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Re: Making Remailers Widespread [REMAILERS]



At 09:37 AM 9/29/96 EDT, you wrote:
>How about: maintain a list of trusted blocking-list sites (comparable to the
>list of remailers used for chaining) and when it comes the time to update the
>local copy of the blocking list, ask a random one on the list; if it's down,
>ask another random one on the list. There may even be more than one list. :-)

Getting more complex, but it might be workable.


>> sender-blocking list 
...
>With most ISP's it's trivial to forge one's From: header in SMTP.
>Switching to another dime-a-dozen throwaway account is also trivial.
>Just admit that you can't block senders, and don't pretend that you
>can - false pretenses destroy one's credibility.

You obviously can't source-block a determined spammer, but you can
slow down some spam attacks, especially if they're one individual 
using his/her regular account.  It's no panacaea, but it helps.
Also, if you source-block based on patterns anywhere in the header,
you can catch less capable email forgers.


>I think I see a way to accomplish this without too much trouble.
>When an e-mail is directed at [email protected], the code that checks
>for blocking will search for the following records in the blocking list:
>[email protected]     (exact match)
>*@c4.c3.c2...c1     (replace user by *)
>[email protected]*.c3.c2...c1      (replace leftmost .-separated piece of domain by *)
>*@*.c3.c2...c1      (both)
>and repeat until there are only 2 components left in the domain name.

That'd work.  It's clunky, but there's no avoiding clunkiness
for this sort of thing, and it does preserve privacy.

>Now, the question is, who would be allowed to add records containing
>'*' to the blocking list using the cookie protocol? I suggest that it be
>one of the contacts listed in Internic's database.

[email protected] is (ostensibly) guaranteed to exist.
The Internic database is an interesting alternative, but for this
I suspect postmaster is good enough.  There's also the problem
that for many domains, where smallcompany.com is virtual on an ISP,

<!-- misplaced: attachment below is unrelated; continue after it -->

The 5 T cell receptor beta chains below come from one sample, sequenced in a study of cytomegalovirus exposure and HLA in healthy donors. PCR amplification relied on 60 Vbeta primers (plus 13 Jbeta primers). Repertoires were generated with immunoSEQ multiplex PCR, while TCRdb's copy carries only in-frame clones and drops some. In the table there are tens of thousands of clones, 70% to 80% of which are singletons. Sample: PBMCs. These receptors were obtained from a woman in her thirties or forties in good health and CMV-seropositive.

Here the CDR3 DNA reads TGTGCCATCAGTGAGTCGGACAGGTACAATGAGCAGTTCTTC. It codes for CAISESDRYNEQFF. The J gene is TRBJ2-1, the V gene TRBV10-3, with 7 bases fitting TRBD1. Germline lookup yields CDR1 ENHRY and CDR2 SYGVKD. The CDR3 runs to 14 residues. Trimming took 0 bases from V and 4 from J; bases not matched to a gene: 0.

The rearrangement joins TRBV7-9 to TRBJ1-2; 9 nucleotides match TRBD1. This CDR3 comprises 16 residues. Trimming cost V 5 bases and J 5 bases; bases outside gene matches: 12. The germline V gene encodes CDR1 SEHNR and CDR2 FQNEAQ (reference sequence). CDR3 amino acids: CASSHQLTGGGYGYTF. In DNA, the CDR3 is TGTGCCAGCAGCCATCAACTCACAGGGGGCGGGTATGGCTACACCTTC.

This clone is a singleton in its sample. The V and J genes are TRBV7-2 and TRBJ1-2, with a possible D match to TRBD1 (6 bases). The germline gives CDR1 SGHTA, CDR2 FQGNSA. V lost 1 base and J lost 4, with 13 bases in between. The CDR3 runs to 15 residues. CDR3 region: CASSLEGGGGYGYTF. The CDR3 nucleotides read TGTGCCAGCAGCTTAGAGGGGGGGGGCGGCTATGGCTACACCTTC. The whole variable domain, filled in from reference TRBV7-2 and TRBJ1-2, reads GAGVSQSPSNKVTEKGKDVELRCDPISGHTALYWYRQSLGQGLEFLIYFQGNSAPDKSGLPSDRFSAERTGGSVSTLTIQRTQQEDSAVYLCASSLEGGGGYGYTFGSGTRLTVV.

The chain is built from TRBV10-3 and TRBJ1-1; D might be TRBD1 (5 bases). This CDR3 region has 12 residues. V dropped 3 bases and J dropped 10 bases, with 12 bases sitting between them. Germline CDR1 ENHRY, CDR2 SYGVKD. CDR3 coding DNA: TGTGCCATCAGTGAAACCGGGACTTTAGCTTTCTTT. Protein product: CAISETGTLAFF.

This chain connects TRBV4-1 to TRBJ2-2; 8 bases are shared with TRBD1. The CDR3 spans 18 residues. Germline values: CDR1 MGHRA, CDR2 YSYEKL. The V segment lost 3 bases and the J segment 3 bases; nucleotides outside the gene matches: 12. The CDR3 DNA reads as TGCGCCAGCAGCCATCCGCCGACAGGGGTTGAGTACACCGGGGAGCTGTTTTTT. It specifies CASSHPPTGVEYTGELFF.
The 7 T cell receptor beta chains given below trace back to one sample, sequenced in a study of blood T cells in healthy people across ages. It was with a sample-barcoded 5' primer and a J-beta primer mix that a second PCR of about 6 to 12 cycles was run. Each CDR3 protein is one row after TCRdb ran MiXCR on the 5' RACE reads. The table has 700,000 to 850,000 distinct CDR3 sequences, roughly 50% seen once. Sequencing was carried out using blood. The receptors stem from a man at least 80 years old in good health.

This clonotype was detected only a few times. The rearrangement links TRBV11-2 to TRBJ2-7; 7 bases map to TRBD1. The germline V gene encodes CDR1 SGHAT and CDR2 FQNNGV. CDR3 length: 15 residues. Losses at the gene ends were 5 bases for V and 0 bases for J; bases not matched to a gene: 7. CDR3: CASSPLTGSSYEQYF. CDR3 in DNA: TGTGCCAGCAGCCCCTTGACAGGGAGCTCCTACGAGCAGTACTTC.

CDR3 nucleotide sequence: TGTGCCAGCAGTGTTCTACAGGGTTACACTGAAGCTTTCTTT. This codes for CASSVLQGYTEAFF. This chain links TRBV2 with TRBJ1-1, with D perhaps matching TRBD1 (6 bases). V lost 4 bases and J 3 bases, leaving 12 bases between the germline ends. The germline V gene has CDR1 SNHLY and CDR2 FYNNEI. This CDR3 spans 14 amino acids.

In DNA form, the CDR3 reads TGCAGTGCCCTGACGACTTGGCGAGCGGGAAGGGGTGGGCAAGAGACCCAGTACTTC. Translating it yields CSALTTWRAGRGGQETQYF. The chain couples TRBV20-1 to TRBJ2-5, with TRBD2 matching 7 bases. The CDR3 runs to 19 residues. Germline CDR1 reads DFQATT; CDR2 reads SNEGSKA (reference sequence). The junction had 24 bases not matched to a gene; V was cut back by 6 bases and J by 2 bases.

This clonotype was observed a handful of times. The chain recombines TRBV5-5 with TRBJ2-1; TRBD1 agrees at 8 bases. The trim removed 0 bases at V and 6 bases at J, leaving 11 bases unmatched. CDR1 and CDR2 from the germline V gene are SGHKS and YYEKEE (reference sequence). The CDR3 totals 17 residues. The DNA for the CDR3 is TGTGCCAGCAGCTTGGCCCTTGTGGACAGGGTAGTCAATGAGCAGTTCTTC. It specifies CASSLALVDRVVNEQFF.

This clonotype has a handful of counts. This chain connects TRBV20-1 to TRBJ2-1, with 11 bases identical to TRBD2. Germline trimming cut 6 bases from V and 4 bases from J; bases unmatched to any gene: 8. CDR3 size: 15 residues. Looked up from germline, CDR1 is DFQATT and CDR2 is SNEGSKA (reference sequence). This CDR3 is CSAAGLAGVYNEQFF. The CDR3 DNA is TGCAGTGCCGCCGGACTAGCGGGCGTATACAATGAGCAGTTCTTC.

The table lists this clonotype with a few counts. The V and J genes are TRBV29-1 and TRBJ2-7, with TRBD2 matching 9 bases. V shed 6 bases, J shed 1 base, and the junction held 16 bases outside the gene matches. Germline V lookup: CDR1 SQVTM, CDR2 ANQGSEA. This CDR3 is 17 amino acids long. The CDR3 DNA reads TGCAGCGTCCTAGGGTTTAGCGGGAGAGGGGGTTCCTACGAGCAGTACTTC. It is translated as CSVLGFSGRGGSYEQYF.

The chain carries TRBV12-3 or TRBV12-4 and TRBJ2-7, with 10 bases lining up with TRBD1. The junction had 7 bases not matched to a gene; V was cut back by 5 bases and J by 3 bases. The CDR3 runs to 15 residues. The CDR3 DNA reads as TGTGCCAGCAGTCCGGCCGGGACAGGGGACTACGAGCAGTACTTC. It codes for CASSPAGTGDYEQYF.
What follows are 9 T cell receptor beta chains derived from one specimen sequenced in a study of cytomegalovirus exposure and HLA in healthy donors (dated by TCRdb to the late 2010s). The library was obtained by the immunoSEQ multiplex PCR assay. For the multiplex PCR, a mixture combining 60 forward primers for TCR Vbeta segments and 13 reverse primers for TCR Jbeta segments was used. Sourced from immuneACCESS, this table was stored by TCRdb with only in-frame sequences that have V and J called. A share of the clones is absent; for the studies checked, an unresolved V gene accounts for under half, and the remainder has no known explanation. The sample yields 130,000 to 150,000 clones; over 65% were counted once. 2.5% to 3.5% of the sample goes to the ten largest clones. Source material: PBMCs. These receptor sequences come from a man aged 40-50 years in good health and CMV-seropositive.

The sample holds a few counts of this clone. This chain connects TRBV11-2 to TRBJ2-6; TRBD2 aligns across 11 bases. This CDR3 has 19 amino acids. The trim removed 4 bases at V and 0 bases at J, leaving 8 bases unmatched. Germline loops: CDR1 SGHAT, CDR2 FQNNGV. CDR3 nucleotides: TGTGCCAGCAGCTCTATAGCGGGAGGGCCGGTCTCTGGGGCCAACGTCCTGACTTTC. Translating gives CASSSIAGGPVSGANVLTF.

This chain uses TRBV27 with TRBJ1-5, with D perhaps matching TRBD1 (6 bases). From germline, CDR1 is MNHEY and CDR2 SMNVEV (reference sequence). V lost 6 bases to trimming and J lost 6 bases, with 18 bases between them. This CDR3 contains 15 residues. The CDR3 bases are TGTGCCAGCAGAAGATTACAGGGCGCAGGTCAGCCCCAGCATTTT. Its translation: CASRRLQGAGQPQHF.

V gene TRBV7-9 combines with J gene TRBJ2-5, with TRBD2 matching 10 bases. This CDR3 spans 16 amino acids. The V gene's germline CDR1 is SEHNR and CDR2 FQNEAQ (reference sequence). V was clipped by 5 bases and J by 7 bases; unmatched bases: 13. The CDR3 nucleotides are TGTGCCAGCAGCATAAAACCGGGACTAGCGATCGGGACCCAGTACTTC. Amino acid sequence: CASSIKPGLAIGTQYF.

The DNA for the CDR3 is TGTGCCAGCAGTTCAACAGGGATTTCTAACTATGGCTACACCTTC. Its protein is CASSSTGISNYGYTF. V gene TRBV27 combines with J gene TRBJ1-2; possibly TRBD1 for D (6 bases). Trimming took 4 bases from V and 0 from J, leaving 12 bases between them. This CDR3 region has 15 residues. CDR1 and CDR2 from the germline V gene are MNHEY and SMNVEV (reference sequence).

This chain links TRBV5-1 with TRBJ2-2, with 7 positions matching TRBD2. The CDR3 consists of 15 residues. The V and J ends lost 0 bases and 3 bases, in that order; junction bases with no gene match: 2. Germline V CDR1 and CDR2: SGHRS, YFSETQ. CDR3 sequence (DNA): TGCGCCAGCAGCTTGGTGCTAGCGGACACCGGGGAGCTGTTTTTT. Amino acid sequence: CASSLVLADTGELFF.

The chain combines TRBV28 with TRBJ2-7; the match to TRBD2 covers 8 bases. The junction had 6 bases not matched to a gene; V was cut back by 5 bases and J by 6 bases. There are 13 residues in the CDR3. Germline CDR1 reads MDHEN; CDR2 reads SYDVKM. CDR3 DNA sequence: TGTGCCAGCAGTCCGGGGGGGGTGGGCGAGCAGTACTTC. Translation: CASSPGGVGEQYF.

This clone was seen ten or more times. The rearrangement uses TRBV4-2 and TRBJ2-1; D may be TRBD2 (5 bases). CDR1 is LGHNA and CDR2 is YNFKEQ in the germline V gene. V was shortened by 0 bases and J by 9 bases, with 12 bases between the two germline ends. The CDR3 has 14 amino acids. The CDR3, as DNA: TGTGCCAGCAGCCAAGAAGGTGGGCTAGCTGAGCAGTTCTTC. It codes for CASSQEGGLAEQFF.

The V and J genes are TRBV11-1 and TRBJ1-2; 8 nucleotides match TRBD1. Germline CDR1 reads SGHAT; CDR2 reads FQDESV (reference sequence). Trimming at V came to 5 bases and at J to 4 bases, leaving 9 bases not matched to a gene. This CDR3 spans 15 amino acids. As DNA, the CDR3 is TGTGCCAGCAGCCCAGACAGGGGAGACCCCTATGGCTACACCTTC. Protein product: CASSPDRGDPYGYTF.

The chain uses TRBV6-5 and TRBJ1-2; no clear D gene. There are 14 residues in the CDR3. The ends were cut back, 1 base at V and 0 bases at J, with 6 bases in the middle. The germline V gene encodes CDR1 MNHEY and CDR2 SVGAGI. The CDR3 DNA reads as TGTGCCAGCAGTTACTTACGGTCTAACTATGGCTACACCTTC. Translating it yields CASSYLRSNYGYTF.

the Internic database will generally list someone at the ISP,
who probably has no interest in the issue, rather than someone
responsible for making decisions about smallcompany.com

>Thus a blocking record for [email protected] could be added by
>anyone listed in toad.com's Internic entry.  There's no need for any
>Remailer Cabal [tinc] to maintain blocking lists.

For destination blocking, I agree that users should be able to 
block their own stuff as automagically as possible.
For source blocking, most of the need is for spams and abusers
that have been tracked down (or identify themselves in their postings),
and that takes human thought.  In particular, spammers are unlikely
to block themselves from the remailers (:-), but forgers may try to block
legitimate users.

>One other suggestion: instead of storing one bit of information (the
>address is on the list or not), why not have several flag bits.
>E.g., the blocking list could contain records similar to:
>hash - e.g. 160-bit SHA
>flags - e.g. reserve 32 bits

Interesting.  I suspect the state of the art would be to collect
the bits with a disclaimer that there isn't any code to interpret them :-),
but it does let you build a blocking database that's usable as capabilities
grow.
Any suggestions for flags besides block/allow one-way, block/allow two-way,
and max-size?  I'm thinking of doing a remailer that instead of sending
you a message, it sends you a retrieval cookie and lets you send it back
to collect the message; blocking that would be another flag.

The other kind of blocking that needs adding is blocking by
words in message bodies - the spammer that caused me to shut down
my remailer and not bring it back up was posting hate messages
with somebody else's name and email signed at the bottom.  
It only took one or two to generate a flood of flames to the victim,
and my current remailer couldn't block any followups.
Also, since the spammer wasn't generating the flames himself,
his spam slipped under the remailer's spam counter, just as
hipcrime's did.  This sort of blocking also lets you block
things like the hipcrime spam and MAKE MONEY FAST.
But it's a much more sensitive problem - anybody who can add things
to the body-checking list can start doing real censorship,
and it's probably best to leave that to individual operators to block,
or at least to turn on by hand rather than default.

#			Thanks;  Bill
# Bill Stewart, +1-415-442-2215 [email protected]
# <A HREF="http://idiom.com/~wcs"> 	
# You can get PGP software outside the US at ftp.ox.ac.uk/pub/crypto